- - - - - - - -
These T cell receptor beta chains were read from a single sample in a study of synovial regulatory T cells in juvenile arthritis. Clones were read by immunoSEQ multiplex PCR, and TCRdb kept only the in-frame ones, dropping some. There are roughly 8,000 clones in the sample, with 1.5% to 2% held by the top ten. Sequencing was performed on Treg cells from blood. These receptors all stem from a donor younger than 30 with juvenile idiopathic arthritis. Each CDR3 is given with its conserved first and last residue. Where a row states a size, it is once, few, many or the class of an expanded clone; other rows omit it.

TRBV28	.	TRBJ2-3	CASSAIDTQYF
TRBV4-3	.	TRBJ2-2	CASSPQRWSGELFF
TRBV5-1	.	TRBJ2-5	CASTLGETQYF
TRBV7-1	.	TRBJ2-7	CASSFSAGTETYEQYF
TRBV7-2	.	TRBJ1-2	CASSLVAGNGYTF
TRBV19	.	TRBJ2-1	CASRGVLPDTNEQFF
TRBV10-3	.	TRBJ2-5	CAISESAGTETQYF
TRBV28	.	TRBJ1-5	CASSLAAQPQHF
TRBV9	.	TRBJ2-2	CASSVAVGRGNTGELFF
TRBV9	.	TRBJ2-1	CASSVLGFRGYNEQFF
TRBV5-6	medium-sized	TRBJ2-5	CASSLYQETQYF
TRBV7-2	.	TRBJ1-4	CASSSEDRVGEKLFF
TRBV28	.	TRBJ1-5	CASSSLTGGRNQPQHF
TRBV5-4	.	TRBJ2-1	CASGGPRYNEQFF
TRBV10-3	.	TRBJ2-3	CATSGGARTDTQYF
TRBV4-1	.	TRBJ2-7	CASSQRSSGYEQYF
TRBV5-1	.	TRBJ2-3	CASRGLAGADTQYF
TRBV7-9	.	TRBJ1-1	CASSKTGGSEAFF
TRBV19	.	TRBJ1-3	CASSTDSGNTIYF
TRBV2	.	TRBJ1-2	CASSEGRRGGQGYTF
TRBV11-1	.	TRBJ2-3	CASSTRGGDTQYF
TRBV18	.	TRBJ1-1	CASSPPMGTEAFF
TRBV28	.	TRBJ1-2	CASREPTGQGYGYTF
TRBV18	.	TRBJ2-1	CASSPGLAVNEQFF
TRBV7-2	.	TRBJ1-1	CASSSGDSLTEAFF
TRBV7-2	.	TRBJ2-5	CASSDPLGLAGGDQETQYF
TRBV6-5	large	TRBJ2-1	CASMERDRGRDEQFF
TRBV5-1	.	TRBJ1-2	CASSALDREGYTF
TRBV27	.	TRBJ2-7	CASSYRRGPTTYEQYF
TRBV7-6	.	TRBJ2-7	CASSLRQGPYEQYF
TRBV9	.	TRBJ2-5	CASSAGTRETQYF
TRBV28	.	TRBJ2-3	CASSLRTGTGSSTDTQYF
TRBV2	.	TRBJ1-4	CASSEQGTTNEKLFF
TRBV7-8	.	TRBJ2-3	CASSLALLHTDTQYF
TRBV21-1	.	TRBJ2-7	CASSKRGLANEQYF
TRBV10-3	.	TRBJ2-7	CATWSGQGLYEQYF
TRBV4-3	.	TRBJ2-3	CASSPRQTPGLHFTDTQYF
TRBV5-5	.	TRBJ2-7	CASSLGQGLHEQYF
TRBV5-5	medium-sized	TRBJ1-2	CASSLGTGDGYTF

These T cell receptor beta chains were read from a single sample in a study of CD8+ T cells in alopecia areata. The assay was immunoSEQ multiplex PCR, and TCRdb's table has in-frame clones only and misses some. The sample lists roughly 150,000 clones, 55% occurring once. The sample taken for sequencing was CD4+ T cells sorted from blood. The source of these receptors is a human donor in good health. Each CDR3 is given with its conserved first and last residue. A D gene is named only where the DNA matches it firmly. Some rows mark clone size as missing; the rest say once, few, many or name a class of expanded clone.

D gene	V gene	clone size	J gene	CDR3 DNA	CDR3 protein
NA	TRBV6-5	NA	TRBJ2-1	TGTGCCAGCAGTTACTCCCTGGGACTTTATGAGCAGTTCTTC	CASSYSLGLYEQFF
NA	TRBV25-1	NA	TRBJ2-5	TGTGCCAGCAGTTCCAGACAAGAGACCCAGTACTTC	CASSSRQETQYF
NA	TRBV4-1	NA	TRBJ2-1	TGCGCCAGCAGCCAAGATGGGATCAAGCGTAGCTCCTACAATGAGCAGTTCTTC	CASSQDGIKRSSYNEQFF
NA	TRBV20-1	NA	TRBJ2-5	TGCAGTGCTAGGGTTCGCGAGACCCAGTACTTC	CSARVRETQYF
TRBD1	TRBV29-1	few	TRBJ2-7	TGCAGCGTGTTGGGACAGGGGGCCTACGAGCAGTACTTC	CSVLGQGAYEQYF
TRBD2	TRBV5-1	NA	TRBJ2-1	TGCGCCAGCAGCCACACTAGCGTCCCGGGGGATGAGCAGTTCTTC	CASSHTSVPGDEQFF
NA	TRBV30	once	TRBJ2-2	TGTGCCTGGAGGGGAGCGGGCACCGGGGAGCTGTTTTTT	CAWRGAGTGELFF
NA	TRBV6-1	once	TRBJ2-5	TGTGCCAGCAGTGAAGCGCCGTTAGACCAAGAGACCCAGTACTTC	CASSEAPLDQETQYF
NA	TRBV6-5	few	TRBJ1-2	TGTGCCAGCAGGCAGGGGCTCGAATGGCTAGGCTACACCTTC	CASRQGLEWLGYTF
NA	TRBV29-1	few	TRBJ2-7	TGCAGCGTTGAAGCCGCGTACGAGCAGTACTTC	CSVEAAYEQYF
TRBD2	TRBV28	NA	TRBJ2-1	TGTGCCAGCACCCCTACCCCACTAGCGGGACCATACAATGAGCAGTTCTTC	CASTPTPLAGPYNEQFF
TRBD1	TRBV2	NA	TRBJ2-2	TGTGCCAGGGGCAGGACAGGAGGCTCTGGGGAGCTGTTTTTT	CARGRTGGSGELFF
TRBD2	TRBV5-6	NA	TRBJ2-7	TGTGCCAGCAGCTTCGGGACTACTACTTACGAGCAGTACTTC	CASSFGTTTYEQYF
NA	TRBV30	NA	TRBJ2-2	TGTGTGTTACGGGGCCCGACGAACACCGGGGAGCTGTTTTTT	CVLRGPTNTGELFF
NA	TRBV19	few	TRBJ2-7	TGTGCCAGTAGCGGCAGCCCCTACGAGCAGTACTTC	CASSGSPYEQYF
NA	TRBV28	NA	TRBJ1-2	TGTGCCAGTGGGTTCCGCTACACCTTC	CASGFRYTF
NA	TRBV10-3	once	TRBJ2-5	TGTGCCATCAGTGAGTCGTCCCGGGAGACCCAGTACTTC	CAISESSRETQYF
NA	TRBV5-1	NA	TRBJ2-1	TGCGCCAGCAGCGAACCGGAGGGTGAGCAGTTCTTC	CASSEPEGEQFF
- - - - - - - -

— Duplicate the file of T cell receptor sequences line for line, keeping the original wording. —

These T cell receptor beta chains were read from a single sample in a study of synovial regulatory T cells in juvenile arthritis. Clones were read by immunoSEQ multiplex PCR, and TCRdb kept only the in-frame ones, dropping some. There are roughly 8,000 clones in the sample, with 1.5% to 2% held by the top ten. Sequencing was performed on Treg cells from blood. These receptors all stem from a donor younger than 30 with juvenile idiopathic arthritis. Each CDR3 is given with its conserved first and last residue. Where a row states a size, it is once, few, many or the class of an expanded clone; other rows omit it.

TRBV28	.	TRBJ2-3	CASSAIDTQYF
TRBV4-3	.	TRBJ2-2	CASSPQRWSGELFF
TRBV5-1	.	TRBJ2-5	CASTLGETQYF
TRBV7-1	.	TRBJ2-7	CASSFSAGTETYEQYF
TRBV7-2	.	TRBJ1-2	CASSLVAGNGYTF
TRBV19	.	TRBJ2-1	CASRGVLPDTNEQFF
TRBV10-3	.	TRBJ2-5	CAISESAGTETQYF
TRBV28	.	TRBJ1-5	CASSLAAQPQHF
TRBV9	.	TRBJ2-2	CASSVAVGRGNTGELFF
TRBV9	.	TRBJ2-1	CASSVLGFRGYNEQFF
TRBV5-6	medium-sized	TRBJ2-5	CASSLYQETQYF
TRBV7-2	.	TRBJ1-4	CASSSEDRVGEKLFF
TRBV28	.	TRBJ1-5	CASSSLTGGRNQPQHF
TRBV5-4	.	TRBJ2-1	CASGGPRYNEQFF
TRBV10-3	.	TRBJ2-3	CATSGGARTDTQYF
TRBV4-1	.	TRBJ2-7	CASSQRSSGYEQYF
TRBV5-1	.	TRBJ2-3	CASRGLAGADTQYF
TRBV7-9	.	TRBJ1-1	CASSKTGGSEAFF
TRBV19	.	TRBJ1-3	CASSTDSGNTIYF
TRBV2	.	TRBJ1-2	CASSEGRRGGQGYTF
TRBV11-1	.	TRBJ2-3	CASSTRGGDTQYF
TRBV18	.	TRBJ1-1	CASSPPMGTEAFF
TRBV28	.	TRBJ1-2	CASREPTGQGYGYTF
TRBV18	.	TRBJ2-1	CASSPGLAVNEQFF
TRBV7-2	.	TRBJ1-1	CASSSGDSLTEAFF
TRBV7-2	.	TRBJ2-5	CASSDPLGLAGGDQETQYF
TRBV6-5	large	TRBJ2-1	CASMERDRGRDEQFF
TRBV5-1	.	TRBJ1-2	CASSALDREGYTF
TRBV27	.	TRBJ2-7	CASSYRRGPTTYEQYF
TRBV7-6	.	TRBJ2-7	CASSLRQGPYEQYF
TRBV9	.	TRBJ2-5	CASSAGTRETQYF
TRBV28	.	TRBJ2-3	CASSLRTGTGSSTDTQYF
TRBV2	.	TRBJ1-4	CASSEQGTTNEKLFF
TRBV7-8	.	TRBJ2-3	CASSLALLHTDTQYF
TRBV21-1	.	TRBJ2-7	CASSKRGLANEQYF
TRBV10-3	.	TRBJ2-7	CATWSGQGLYEQYF
TRBV4-3	.	TRBJ2-3	CASSPRQTPGLHFTDTQYF
TRBV5-5	.	TRBJ2-7	CASSLGQGLHEQYF
TRBV5-5	medium-sized	TRBJ1-2	CASSLGTGDGYTF

These T cell receptor beta chains were read from a single sample in a study of CD8+ T cells in alopecia areata. The assay was immunoSEQ multiplex PCR, and TCRdb's table has in-frame clones only and misses some. The sample lists roughly 150,000 clones, 55% occurring once. The sample taken for sequencing was CD4+ T cells sorted from blood. The source of these receptors is a human donor in good health. Each CDR3 is given with its conserved first and last residue. A D gene is named only where the DNA matches it firmly. Some rows mark clone size as missing; the rest say once, few, many or name a class of expanded clone.

D gene	V gene	clone size	J gene	CDR3 DNA	CDR3 protein
NA	TRBV6-5	NA	TRBJ2-1	TGTGCCAGCAGTTACTCCCTGGGACTTTATGAGCAGTTCTTC	CASSYSLGLYEQFF
NA	TRBV25-1	NA	TRBJ2-5	TGTGCCAGCAGTTCCAGACAAGAGACCCAGTACTTC	CASSSRQETQYF
NA	TRBV4-1	NA	TRBJ2-1	TGCGCCAGCAGCCAAGATGGGATCAAGCGTAGCTCCTACAATGAGCAGTTCTTC	CASSQDGIKRSSYNEQFF
NA	TRBV20-1	NA	TRBJ2-5	TGCAGTGCTAGGGTTCGCGAGACCCAGTACTTC	CSARVRETQYF
TRBD1	TRBV29-1	few	TRBJ2-7	TGCAGCGTGTTGGGACAGGGGGCCTACGAGCAGTACTTC	CSVLGQGAYEQYF
TRBD2	TRBV5-1	NA	TRBJ2-1	TGCGCCAGCAGCCACACTAGCGTCCCGGGGGATGAGCAGTTCTTC	CASSHTSVPGDEQFF
NA	TRBV30	once	TRBJ2-2	TGTGCCTGGAGGGGAGCGGGCACCGGGGAGCTGTTTTTT	CAWRGAGTGELFF
NA	TRBV6-1	once	TRBJ2-5	TGTGCCAGCAGTGAAGCGCCGTTAGACCAAGAGACCCAGTACTTC	CASSEAPLDQETQYF
NA	TRBV6-5	few	TRBJ1-2	TGTGCCAGCAGGCAGGGGCTCGAATGGCTAGGCTACACCTTC	CASRQGLEWLGYTF
NA	TRBV29-1	few	TRBJ2-7	TGCAGCGTTGAAGCCGCGTACGAGCAGTACTTC	CSVEAAYEQYF
TRBD2	TRBV28	NA	TRBJ2-1	TGTGCCAGCACCCCTACCCCACTAGCGGGACCATACAATGAGCAGTTCTTC	CASTPTPLAGPYNEQFF
TRBD1	TRBV2	NA	TRBJ2-2	TGTGCCAGGGGCAGGACAGGAGGCTCTGGGGAGCTGTTTTTT	CARGRTGGSGELFF
TRBD2	TRBV5-6	NA	TRBJ2-7	TGTGCCAGCAGCTTCGGGACTACTACTTACGAGCAGTACTTC	CASSFGTTTYEQYF
NA	TRBV30	NA	TRBJ2-2	TGTGTGTTACGGGGCCCGACGAACACCGGGGAGCTGTTTTTT	CVLRGPTNTGELFF
NA	TRBV19	few	TRBJ2-7	TGTGCCAGTAGCGGCAGCCCCTACGAGCAGTACTTC	CASSGSPYEQYF
NA	TRBV28	NA	TRBJ1-2	TGTGCCAGTGGGTTCCGCTACACCTTC	CASGFRYTF
NA	TRBV10-3	once	TRBJ2-5	TGTGCCATCAGTGAGTCGTCCCGGGAGACCCAGTACTTC	CAISESSRETQYF
NA	TRBV5-1	NA	TRBJ2-1	TGCGCCAGCAGCGAACCGGAGGGTGAGCAGTTCTTC	CASSEPEGEQFF